The popularity of video games is a relatively recent phenomenon, but the medium has managed to offer countless problematic representations of women in its short history. As an ever expanding component of the media landscape, video games are increasingly contributing to the epidemic of rape culture. Images and player-controlled instances of violence are a common occurrence in video games. Oftentimes, this violence in perpetrated in the name of rescuing or otherwise acquiring a female character as a reward. In this way, many video games reduce their female characters to mere objects or achievements - entities without agency for the (mostly male) player character to claim. This objectification in games reflects how our society condones the treatment of women as objects in the “real world.”
- Gone Home - This unique throwback to the adventure-style games of the late 1980’s and 1990’s explores themes of family, dark pasts, assassinations and a ton more. Here is how one reviewer described it: "this is a game that some will hold up as forward-thinking evidence in the ongoing debate of games-as-art", adding that the game was made to "plumb the depths of experience outside of gaming’s typically targeted white, male, youthful core." Frustratingly, the developers at the Fullbright Company pulled the exhibition of Gone Home from the major gaming expo known as PAX after video game webcomic Penny Arcade mocked it’s queer themes.
- Depression Quest - Created by independent game developer Zoe Quinn, this game strives to put players into the shoes of a person suffering from deep depression. Quinn hoped to create awareness about depression in an attempt to remove its stigma. In another example of the misogyny found in video game culture, Quinn was subjected to gender-based harassment on gaming forums. In the words of her anonymous attackers, “women cannot relate to anyone with depression,” and "have no right to be depressed." Depression Quest is free to play so give it a shot - but the subject matter could be triggering for folks who have suffered from depression.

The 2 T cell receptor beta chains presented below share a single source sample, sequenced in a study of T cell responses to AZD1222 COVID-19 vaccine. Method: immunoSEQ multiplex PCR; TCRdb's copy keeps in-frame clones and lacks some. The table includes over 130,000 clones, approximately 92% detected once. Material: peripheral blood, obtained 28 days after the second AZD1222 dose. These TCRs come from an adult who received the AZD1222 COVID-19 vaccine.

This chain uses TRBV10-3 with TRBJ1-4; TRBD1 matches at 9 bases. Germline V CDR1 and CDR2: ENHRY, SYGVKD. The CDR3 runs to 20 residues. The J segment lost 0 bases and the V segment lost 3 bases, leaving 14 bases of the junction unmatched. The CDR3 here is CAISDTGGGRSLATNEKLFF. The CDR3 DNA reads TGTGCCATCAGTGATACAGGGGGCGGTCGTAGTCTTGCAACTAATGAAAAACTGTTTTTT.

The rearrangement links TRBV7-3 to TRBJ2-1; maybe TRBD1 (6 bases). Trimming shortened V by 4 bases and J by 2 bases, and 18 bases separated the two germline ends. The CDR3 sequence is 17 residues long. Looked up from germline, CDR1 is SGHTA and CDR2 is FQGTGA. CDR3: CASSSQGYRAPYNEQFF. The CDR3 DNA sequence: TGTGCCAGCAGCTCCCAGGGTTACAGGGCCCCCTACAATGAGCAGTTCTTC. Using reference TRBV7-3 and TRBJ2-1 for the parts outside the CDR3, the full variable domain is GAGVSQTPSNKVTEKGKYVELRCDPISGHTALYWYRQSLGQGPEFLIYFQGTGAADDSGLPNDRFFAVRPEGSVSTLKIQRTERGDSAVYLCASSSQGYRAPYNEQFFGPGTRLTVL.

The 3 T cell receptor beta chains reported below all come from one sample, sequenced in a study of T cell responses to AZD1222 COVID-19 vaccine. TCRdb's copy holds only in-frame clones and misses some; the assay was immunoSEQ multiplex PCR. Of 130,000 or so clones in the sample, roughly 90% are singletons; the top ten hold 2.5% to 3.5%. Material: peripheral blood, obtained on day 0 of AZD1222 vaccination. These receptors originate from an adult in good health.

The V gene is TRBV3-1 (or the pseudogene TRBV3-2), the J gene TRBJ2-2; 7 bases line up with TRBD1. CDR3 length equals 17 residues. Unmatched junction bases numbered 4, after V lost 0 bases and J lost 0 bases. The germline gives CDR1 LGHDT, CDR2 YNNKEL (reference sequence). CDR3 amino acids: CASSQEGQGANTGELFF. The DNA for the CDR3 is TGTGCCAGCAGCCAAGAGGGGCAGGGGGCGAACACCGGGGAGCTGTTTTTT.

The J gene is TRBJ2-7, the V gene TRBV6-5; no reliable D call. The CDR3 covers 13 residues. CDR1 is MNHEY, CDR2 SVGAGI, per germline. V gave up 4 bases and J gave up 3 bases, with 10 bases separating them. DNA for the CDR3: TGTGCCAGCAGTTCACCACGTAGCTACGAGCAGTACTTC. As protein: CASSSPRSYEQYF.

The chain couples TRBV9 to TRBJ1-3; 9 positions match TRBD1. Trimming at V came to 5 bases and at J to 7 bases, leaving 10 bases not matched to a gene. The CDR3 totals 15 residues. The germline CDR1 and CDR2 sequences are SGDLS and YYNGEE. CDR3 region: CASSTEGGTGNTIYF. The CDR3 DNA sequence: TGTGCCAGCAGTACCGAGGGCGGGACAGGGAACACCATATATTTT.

- Mass Effect - A departure from the indie games mentioned above, Mass Effect is a game series released by big-name publisher Electronic Arts. From the outset of this space epic, players have the choice of picking a female or male main character, either way named "Commander Shepard." However, there is zero difference between the dialogue, story choices, or character options for each. The female Shepard (annoyingly distinguished from the male version with the moniker “FemShep” by some members of the audience) ends up being a strong leader - something you don't see much of when it comes to women in games. However, only 18% of players chose to play as the female version of Shepard, even though many critics and reviewers considered voice actor Jennifer Hale’s performance to be superior to Mark Meer’s, her male counterpart. Regardless, check out this video of Commander Shepard in action: http://youtu.be/oOVB14kUqCo